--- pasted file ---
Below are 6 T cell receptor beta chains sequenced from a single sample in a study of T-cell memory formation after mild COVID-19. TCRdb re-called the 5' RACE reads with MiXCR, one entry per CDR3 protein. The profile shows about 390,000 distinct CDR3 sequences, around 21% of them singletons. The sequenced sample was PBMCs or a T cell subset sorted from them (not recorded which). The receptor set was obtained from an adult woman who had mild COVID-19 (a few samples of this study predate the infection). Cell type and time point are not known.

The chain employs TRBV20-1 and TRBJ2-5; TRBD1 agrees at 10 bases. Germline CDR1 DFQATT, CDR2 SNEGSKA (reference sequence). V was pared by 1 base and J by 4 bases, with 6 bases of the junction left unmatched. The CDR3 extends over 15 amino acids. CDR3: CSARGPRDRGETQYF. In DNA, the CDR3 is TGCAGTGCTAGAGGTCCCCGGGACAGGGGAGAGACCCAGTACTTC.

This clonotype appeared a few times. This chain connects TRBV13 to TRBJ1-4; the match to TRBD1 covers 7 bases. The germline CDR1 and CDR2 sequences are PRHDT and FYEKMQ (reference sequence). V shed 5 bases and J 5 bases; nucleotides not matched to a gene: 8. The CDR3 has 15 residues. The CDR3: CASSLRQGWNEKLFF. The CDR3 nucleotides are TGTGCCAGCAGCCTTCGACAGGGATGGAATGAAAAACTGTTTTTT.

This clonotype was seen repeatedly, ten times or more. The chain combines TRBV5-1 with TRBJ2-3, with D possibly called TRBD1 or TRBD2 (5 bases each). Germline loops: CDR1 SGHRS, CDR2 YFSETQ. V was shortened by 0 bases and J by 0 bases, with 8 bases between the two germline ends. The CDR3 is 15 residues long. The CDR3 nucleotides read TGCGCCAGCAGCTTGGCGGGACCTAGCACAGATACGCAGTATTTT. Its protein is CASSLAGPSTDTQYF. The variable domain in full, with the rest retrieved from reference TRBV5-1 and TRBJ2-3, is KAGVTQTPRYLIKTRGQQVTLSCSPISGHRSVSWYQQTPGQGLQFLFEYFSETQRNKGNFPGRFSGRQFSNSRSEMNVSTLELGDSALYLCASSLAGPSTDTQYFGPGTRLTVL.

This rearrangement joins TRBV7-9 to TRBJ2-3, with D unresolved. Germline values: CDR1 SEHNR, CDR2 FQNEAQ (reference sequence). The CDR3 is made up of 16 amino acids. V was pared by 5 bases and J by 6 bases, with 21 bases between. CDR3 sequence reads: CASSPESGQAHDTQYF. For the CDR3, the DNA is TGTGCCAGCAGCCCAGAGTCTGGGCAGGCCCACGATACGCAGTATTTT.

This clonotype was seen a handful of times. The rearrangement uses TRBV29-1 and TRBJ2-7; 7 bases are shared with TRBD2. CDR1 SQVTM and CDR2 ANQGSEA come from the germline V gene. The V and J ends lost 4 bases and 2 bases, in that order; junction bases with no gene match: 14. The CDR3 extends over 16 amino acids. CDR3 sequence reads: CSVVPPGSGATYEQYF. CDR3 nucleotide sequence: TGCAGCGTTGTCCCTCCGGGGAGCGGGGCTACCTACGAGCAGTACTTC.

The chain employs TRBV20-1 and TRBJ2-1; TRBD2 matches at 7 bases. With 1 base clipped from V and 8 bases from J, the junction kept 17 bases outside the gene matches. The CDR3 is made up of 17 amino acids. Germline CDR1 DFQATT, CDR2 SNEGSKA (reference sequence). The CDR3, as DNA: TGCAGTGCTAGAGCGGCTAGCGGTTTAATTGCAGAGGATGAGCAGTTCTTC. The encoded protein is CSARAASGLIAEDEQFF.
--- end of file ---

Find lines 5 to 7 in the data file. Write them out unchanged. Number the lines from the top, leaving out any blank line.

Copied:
This rearrangement joins TRBV7-9 to TRBJ2-3, with D unresolved. Germline values: CDR1 SEHNR, CDR2 FQNEAQ (reference sequence). The CDR3 is made up of 16 amino acids. V was pared by 5 bases and J by 6 bases, with 21 bases between. CDR3 sequence reads: CASSPESGQAHDTQYF. For the CDR3, the DNA is TGTGCCAGCAGCCCAGAGTCTGGGCAGGCCCACGATACGCAGTATTTT.

This clonotype was seen a handful of times. The rearrangement uses TRBV29-1 and TRBJ2-7; 7 bases are shared with TRBD2. CDR1 SQVTM and CDR2 ANQGSEA come from the germline V gene. The V and J ends lost 4 bases and 2 bases, in that order; junction bases with no gene match: 14. The CDR3 extends over 16 amino acids. CDR3 sequence reads: CSVVPPGSGATYEQYF. CDR3 nucleotide sequence: TGCAGCGTTGTCCCTCCGGGGAGCGGGGCTACCTACGAGCAGTACTTC.

The chain employs TRBV20-1 and TRBJ2-1; TRBD2 matches at 7 bases. With 1 base clipped from V and 8 bases from J, the junction kept 17 bases outside the gene matches. The CDR3 is made up of 17 amino acids. Germline CDR1 DFQATT, CDR2 SNEGSKA (reference sequence). The CDR3, as DNA: TGCAGTGCTAGAGCGGCTAGCGGTTTAATTGCAGAGGATGAGCAGTTCTTC. The encoded protein is CSARAASGLIAEDEQFF.